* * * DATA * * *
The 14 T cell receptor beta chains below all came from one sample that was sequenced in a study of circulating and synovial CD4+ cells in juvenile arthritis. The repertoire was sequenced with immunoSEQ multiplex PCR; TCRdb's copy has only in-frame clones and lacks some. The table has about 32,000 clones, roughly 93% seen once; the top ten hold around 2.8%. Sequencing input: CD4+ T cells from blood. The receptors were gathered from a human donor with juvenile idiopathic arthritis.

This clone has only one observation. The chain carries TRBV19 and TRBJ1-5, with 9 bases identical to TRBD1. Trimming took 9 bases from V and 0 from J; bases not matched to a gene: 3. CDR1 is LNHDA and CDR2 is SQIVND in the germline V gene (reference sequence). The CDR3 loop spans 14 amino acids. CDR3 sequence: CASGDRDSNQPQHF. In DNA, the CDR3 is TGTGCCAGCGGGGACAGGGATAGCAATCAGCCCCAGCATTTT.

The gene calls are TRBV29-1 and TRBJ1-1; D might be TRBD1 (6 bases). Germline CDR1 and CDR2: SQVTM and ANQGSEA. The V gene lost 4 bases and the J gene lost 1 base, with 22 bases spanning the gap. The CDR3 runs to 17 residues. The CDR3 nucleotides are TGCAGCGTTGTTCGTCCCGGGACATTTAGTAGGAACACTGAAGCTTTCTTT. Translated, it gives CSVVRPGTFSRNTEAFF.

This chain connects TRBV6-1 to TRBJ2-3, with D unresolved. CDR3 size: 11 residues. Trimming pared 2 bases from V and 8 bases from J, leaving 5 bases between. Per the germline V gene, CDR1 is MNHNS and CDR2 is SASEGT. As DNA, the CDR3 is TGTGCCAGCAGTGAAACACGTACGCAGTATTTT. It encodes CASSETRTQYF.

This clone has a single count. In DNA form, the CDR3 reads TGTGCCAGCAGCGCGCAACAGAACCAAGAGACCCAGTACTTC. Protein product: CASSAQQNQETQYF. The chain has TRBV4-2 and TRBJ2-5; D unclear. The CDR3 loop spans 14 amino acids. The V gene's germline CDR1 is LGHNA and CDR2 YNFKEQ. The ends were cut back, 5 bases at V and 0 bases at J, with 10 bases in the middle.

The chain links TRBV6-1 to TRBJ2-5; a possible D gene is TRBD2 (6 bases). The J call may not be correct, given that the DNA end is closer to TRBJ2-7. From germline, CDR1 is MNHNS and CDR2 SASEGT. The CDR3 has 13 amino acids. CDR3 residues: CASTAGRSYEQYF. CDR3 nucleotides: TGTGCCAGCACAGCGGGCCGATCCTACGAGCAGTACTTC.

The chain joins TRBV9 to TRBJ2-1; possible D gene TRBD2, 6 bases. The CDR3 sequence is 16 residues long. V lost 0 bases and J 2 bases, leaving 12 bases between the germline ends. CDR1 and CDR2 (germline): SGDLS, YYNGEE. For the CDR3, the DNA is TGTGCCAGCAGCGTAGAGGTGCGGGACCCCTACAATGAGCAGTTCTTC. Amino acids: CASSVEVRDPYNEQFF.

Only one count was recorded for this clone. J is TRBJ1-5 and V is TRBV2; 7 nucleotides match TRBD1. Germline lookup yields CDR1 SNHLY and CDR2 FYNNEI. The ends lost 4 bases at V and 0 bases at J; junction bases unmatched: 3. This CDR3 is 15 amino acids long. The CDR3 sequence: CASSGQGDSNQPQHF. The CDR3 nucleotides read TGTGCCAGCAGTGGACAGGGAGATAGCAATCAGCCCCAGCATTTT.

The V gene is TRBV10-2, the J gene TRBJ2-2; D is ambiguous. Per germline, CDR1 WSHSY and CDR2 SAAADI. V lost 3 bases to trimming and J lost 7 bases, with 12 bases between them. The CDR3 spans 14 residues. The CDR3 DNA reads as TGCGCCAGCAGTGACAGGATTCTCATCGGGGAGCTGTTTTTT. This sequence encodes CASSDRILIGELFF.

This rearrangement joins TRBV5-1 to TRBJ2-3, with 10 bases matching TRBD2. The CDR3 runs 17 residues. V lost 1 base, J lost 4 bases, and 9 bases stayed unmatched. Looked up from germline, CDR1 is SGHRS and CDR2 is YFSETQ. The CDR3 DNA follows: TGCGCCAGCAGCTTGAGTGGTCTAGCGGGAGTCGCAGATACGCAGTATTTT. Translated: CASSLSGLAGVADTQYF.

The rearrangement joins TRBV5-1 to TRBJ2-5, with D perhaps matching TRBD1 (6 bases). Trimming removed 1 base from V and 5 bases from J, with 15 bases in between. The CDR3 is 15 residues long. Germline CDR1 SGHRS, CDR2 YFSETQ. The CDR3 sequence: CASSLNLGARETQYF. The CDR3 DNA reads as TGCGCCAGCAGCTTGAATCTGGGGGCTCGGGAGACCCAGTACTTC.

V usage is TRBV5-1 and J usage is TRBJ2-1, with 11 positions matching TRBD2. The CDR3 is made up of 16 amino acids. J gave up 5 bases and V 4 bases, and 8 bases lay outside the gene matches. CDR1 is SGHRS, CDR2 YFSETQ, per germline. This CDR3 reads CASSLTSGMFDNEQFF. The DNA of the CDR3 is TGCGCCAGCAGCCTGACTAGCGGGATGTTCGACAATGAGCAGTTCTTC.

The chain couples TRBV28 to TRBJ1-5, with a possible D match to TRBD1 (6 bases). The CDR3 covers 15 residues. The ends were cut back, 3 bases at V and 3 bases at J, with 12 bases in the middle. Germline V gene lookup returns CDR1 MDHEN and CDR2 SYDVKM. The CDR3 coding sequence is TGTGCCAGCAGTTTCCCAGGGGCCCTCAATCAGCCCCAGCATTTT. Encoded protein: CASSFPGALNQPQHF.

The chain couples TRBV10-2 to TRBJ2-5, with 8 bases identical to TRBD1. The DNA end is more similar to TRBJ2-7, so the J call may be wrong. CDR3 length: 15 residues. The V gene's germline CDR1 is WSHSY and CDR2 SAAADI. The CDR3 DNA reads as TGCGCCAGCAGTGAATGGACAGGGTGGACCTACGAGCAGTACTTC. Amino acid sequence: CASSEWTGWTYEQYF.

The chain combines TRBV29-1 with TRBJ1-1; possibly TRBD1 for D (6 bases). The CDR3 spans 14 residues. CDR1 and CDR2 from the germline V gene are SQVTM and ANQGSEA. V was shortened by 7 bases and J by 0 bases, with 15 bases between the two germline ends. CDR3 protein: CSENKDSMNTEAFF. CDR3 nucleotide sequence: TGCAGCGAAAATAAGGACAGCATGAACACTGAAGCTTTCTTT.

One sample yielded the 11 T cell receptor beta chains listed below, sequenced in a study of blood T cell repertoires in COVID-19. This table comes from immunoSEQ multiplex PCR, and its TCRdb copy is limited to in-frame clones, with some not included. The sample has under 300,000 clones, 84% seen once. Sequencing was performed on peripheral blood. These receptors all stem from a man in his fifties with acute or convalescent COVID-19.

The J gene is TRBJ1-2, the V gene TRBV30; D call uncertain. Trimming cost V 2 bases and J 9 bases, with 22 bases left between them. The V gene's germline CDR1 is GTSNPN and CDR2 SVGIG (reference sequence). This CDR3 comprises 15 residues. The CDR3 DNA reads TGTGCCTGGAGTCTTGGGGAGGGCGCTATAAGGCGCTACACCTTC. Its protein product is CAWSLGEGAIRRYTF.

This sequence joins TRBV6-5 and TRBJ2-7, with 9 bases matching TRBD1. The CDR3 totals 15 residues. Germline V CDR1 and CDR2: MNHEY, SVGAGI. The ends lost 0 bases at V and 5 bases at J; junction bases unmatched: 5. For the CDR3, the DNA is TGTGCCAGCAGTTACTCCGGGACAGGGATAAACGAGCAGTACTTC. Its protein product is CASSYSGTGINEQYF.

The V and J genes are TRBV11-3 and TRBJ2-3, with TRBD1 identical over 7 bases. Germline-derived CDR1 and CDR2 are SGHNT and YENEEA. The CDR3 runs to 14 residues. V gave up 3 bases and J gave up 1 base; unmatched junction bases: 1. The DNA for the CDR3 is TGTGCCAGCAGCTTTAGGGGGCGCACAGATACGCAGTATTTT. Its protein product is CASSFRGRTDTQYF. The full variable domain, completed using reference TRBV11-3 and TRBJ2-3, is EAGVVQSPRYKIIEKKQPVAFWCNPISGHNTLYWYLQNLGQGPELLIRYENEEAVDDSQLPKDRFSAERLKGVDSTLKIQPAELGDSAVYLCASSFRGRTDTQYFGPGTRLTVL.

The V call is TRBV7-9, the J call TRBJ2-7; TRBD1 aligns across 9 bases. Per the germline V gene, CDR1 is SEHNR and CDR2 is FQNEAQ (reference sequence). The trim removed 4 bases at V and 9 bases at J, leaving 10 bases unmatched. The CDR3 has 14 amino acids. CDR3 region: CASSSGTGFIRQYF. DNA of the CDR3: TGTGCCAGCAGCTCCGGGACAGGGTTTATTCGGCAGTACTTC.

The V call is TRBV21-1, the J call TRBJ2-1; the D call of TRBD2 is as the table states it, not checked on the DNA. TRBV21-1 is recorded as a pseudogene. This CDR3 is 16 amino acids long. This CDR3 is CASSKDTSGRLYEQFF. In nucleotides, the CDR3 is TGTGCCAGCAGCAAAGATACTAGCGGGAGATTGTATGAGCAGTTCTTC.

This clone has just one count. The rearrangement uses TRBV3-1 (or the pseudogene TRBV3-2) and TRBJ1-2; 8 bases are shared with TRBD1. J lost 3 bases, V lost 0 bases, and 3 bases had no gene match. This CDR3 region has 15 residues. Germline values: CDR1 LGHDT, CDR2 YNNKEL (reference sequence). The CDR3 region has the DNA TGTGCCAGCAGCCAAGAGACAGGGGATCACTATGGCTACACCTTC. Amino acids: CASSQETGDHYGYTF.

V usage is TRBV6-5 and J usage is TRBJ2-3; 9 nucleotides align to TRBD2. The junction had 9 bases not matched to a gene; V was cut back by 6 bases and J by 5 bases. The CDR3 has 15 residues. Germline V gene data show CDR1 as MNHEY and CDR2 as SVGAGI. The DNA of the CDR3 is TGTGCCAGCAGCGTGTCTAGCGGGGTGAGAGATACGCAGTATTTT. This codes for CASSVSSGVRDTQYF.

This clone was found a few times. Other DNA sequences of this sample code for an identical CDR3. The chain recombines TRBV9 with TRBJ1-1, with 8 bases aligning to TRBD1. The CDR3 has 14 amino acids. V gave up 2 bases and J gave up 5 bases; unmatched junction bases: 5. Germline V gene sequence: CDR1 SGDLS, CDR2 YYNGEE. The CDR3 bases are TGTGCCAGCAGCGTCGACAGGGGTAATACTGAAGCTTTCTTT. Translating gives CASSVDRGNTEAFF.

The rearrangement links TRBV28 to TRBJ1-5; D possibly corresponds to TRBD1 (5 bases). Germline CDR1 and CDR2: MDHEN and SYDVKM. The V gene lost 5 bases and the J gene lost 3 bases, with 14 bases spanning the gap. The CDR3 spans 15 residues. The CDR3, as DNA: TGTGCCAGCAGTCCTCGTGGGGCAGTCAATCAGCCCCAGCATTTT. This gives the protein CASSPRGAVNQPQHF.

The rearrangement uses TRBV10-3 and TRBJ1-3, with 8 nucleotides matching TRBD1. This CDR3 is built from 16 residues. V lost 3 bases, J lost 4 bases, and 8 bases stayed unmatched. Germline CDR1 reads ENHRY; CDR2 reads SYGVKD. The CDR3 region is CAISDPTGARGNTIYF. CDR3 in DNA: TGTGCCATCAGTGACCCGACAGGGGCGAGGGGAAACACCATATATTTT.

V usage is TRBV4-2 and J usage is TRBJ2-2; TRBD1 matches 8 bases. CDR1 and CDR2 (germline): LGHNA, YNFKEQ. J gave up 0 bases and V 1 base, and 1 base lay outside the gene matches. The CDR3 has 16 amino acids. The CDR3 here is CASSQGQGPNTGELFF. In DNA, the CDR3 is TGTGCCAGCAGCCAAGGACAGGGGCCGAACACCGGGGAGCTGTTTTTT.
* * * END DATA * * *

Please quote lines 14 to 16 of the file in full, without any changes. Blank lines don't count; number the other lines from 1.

The chain couples TRBV10-2 to TRBJ2-5, with 8 bases identical to TRBD1. The DNA end is more similar to TRBJ2-7, so the J call may be wrong. CDR3 length: 15 residues. The V gene's germline CDR1 is WSHSY and CDR2 SAAADI. The CDR3 DNA reads as TGCGCCAGCAGTGAATGGACAGGGTGGACCTACGAGCAGTACTTC. Amino acid sequence: CASSEWTGWTYEQYF.

The chain combines TRBV29-1 with TRBJ1-1; possibly TRBD1 for D (6 bases). The CDR3 spans 14 residues. CDR1 and CDR2 from the germline V gene are SQVTM and ANQGSEA. V was shortened by 7 bases and J by 0 bases, with 15 bases between the two germline ends. CDR3 protein: CSENKDSMNTEAFF. CDR3 nucleotide sequence: TGCAGCGAAAATAAGGACAGCATGAACACTGAAGCTTTCTTT.

One sample yielded the 11 T cell receptor beta chains listed below, sequenced in a study of blood T cell repertoires in COVID-19. This table comes from immunoSEQ multiplex PCR, and its TCRdb copy is limited to in-frame clones, with some not included. The sample has under 300,000 clones, 84% seen once. Sequencing was performed on peripheral blood. These receptors all stem from a man in his fifties with acute or convalescent COVID-19.